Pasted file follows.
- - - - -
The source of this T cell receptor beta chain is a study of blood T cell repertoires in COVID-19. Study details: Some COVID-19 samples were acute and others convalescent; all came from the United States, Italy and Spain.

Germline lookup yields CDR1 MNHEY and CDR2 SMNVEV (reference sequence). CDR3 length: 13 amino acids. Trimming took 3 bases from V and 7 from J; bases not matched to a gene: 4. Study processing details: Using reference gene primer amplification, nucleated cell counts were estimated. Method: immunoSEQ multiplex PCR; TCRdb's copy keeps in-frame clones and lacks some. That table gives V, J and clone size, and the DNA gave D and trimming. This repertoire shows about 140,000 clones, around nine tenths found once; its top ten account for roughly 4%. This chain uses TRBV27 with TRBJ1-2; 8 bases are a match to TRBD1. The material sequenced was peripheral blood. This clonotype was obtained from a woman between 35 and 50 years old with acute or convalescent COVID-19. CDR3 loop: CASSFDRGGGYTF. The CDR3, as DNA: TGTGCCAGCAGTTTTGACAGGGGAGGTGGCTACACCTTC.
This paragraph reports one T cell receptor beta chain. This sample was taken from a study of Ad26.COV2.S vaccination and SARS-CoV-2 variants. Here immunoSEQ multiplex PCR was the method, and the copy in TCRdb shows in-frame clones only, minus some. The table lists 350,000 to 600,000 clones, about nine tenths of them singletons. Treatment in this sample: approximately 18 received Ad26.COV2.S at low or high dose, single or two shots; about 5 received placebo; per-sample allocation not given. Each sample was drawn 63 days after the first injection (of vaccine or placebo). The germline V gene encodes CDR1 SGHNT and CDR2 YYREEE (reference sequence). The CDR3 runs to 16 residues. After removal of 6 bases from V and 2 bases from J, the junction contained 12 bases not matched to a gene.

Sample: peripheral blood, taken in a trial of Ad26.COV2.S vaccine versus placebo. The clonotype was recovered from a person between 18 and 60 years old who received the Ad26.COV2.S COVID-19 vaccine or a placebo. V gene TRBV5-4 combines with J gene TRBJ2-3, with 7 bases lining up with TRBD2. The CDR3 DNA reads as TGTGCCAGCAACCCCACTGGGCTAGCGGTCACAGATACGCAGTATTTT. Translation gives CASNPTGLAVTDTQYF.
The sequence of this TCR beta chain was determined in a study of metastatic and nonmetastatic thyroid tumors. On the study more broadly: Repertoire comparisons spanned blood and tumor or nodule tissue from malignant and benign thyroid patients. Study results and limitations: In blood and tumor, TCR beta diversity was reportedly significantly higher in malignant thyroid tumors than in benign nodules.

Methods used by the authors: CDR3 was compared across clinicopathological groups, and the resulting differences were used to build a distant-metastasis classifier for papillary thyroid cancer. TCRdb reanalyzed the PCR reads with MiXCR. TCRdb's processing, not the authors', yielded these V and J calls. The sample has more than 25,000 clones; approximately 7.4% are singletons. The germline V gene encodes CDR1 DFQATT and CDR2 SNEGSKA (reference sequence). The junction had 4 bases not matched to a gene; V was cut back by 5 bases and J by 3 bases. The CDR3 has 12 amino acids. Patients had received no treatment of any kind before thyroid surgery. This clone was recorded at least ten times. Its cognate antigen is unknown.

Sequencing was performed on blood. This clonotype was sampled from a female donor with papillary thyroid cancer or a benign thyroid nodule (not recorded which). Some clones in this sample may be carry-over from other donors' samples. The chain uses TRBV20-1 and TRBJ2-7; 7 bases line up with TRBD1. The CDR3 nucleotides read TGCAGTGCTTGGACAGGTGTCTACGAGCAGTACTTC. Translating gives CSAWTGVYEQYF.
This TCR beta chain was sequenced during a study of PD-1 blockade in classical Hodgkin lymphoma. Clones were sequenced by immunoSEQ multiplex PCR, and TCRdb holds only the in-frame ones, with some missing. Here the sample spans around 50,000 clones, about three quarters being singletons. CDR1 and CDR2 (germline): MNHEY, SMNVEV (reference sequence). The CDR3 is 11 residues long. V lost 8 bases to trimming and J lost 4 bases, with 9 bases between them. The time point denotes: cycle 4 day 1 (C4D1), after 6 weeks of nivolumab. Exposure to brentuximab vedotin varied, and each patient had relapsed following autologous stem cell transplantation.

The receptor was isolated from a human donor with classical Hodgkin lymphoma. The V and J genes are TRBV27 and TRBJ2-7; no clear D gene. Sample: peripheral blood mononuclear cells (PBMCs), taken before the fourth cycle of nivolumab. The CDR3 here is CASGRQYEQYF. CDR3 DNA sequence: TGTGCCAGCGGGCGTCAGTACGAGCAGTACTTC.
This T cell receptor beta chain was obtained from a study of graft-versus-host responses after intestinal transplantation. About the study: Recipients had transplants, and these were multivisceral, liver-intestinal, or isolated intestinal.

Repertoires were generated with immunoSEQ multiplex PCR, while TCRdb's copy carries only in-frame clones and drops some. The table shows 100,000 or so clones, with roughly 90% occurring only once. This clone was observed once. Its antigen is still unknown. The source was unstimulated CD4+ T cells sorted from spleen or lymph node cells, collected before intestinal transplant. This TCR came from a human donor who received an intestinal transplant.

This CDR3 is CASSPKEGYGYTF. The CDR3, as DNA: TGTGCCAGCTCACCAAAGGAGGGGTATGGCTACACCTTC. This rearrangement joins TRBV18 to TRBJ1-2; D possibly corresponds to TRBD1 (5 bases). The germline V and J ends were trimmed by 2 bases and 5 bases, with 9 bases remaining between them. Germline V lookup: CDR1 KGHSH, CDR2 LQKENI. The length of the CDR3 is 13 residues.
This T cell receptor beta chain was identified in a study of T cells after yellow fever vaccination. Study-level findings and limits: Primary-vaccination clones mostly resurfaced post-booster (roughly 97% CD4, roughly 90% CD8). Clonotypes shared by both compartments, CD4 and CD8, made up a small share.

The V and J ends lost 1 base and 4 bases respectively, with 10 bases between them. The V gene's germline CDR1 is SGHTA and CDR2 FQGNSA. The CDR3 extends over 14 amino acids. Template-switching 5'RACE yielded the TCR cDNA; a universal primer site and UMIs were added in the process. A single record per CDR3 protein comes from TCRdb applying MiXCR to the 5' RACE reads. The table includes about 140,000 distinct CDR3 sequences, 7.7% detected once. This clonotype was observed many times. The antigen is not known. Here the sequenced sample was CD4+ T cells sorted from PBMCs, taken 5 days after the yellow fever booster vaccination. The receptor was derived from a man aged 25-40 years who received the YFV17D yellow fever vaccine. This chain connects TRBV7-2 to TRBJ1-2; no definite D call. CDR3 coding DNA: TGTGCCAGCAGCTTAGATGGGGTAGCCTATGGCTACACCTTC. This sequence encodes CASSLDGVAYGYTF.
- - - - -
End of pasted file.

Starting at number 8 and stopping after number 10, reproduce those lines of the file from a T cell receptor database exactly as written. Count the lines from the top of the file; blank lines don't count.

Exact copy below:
This TCR beta chain was sequenced during a study of PD-1 blockade in classical Hodgkin lymphoma. Clones were sequenced by immunoSEQ multiplex PCR, and TCRdb holds only the in-frame ones, with some missing. Here the sample spans around 50,000 clones, about three quarters being singletons. CDR1 and CDR2 (germline): MNHEY, SMNVEV (reference sequence). The CDR3 is 11 residues long. V lost 8 bases to trimming and J lost 4 bases, with 9 bases between them. The time point denotes: cycle 4 day 1 (C4D1), after 6 weeks of nivolumab. Exposure to brentuximab vedotin varied, and each patient had relapsed following autologous stem cell transplantation.

The receptor was isolated from a human donor with classical Hodgkin lymphoma. The V and J genes are TRBV27 and TRBJ2-7; no clear D gene. Sample: peripheral blood mononuclear cells (PBMCs), taken before the fourth cycle of nivolumab. The CDR3 here is CASGRQYEQYF. CDR3 DNA sequence: TGTGCCAGCGGGCGTCAGTACGAGCAGTACTTC.
This T cell receptor beta chain was obtained from a study of graft-versus-host responses after intestinal transplantation. About the study: Recipients had transplants, and these were multivisceral, liver-intestinal, or isolated intestinal.